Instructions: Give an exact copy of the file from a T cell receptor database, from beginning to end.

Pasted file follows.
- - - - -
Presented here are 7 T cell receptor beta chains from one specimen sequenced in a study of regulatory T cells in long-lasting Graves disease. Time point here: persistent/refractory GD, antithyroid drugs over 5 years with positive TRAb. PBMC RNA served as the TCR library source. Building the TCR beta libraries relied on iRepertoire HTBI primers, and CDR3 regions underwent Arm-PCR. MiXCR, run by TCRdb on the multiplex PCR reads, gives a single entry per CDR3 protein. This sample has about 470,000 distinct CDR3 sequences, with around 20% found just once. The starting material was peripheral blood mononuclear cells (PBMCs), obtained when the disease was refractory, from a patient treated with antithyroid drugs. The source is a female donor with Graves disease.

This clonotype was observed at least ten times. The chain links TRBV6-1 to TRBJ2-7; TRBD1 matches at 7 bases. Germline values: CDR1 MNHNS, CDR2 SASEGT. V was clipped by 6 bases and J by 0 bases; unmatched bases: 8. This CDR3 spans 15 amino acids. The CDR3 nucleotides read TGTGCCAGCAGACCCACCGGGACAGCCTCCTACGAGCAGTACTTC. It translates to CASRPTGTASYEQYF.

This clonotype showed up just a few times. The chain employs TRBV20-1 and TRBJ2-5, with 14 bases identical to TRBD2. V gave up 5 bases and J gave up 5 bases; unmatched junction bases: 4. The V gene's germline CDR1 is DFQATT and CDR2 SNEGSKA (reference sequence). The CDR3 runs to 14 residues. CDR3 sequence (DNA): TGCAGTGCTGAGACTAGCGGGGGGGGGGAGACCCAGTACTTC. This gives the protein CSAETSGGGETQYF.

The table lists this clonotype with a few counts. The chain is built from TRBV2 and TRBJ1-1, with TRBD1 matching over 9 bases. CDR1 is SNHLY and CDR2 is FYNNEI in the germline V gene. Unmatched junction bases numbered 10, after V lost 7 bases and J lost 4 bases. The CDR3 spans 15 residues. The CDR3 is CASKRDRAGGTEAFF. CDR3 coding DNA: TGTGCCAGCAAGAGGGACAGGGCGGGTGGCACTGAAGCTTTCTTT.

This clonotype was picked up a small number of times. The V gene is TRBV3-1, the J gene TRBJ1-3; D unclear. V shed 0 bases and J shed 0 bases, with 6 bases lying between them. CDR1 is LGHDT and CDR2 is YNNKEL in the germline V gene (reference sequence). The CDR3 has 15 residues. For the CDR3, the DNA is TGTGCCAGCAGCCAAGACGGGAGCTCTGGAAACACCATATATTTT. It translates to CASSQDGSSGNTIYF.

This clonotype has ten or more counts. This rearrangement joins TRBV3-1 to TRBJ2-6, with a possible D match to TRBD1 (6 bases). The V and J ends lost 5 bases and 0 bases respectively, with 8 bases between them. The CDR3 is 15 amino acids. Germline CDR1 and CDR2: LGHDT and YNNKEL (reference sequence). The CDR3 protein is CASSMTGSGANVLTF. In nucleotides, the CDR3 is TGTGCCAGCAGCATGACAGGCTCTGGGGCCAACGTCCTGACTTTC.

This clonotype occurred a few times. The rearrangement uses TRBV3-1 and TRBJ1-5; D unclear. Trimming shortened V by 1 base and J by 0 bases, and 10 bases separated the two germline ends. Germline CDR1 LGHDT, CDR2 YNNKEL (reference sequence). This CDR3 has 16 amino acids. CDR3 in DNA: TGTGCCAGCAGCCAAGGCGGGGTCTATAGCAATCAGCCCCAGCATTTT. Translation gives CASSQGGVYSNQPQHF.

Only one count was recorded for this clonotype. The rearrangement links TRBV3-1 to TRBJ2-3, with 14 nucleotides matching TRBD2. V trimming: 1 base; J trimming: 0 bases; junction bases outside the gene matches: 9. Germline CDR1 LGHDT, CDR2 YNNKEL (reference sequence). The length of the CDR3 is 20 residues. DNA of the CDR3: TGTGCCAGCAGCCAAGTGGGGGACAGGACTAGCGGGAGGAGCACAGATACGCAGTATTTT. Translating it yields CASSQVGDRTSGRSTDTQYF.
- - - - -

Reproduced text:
Presented here are 7 T cell receptor beta chains from one specimen sequenced in a study of regulatory T cells in long-lasting Graves disease. Time point here: persistent/refractory GD, antithyroid drugs over 5 years with positive TRAb. PBMC RNA served as the TCR library source. Building the TCR beta libraries relied on iRepertoire HTBI primers, and CDR3 regions underwent Arm-PCR. MiXCR, run by TCRdb on the multiplex PCR reads, gives a single entry per CDR3 protein. This sample has about 470,000 distinct CDR3 sequences, with around 20% found just once. The starting material was peripheral blood mononuclear cells (PBMCs), obtained when the disease was refractory, from a patient treated with antithyroid drugs. The source is a female donor with Graves disease.

This clonotype was observed at least ten times. The chain links TRBV6-1 to TRBJ2-7; TRBD1 matches at 7 bases. Germline values: CDR1 MNHNS, CDR2 SASEGT. V was clipped by 6 bases and J by 0 bases; unmatched bases: 8. This CDR3 spans 15 amino acids. The CDR3 nucleotides read TGTGCCAGCAGACCCACCGGGACAGCCTCCTACGAGCAGTACTTC. It translates to CASRPTGTASYEQYF.

This clonotype showed up just a few times. The chain employs TRBV20-1 and TRBJ2-5, with 14 bases identical to TRBD2. V gave up 5 bases and J gave up 5 bases; unmatched junction bases: 4. The V gene's germline CDR1 is DFQATT and CDR2 SNEGSKA (reference sequence). The CDR3 runs to 14 residues. CDR3 sequence (DNA): TGCAGTGCTGAGACTAGCGGGGGGGGGGAGACCCAGTACTTC. This gives the protein CSAETSGGGETQYF.

The table lists this clonotype with a few counts. The chain is built from TRBV2 and TRBJ1-1, with TRBD1 matching over 9 bases. CDR1 is SNHLY and CDR2 is FYNNEI in the germline V gene. Unmatched junction bases numbered 10, after V lost 7 bases and J lost 4 bases. The CDR3 spans 15 residues. The CDR3 is CASKRDRAGGTEAFF. CDR3 coding DNA: TGTGCCAGCAAGAGGGACAGGGCGGGTGGCACTGAAGCTTTCTTT.

This clonotype was picked up a small number of times. The V gene is TRBV3-1, the J gene TRBJ1-3; D unclear. V shed 0 bases and J shed 0 bases, with 6 bases lying between them. CDR1 is LGHDT and CDR2 is YNNKEL in the germline V gene (reference sequence). The CDR3 has 15 residues. For the CDR3, the DNA is TGTGCCAGCAGCCAAGACGGGAGCTCTGGAAACACCATATATTTT. It translates to CASSQDGSSGNTIYF.

This clonotype has ten or more counts. This rearrangement joins TRBV3-1 to TRBJ2-6, with a possible D match to TRBD1 (6 bases). The V and J ends lost 5 bases and 0 bases respectively, with 8 bases between them. The CDR3 is 15 amino acids. Germline CDR1 and CDR2: LGHDT and YNNKEL (reference sequence). The CDR3 protein is CASSMTGSGANVLTF. In nucleotides, the CDR3 is TGTGCCAGCAGCATGACAGGCTCTGGGGCCAACGTCCTGACTTTC.

This clonotype occurred a few times. The rearrangement uses TRBV3-1 and TRBJ1-5; D unclear. Trimming shortened V by 1 base and J by 0 bases, and 10 bases separated the two germline ends. Germline CDR1 LGHDT, CDR2 YNNKEL (reference sequence). This CDR3 has 16 amino acids. CDR3 in DNA: TGTGCCAGCAGCCAAGGCGGGGTCTATAGCAATCAGCCCCAGCATTTT. Translation gives CASSQGGVYSNQPQHF.

Only one count was recorded for this clonotype. The rearrangement links TRBV3-1 to TRBJ2-3, with 14 nucleotides matching TRBD2. V trimming: 1 base; J trimming: 0 bases; junction bases outside the gene matches: 9. Germline CDR1 LGHDT, CDR2 YNNKEL (reference sequence). The length of the CDR3 is 20 residues. DNA of the CDR3: TGTGCCAGCAGCCAAGTGGGGGACAGGACTAGCGGGAGGAGCACAGATACGCAGTATTTT. Translating it yields CASSQVGDRTSGRSTDTQYF.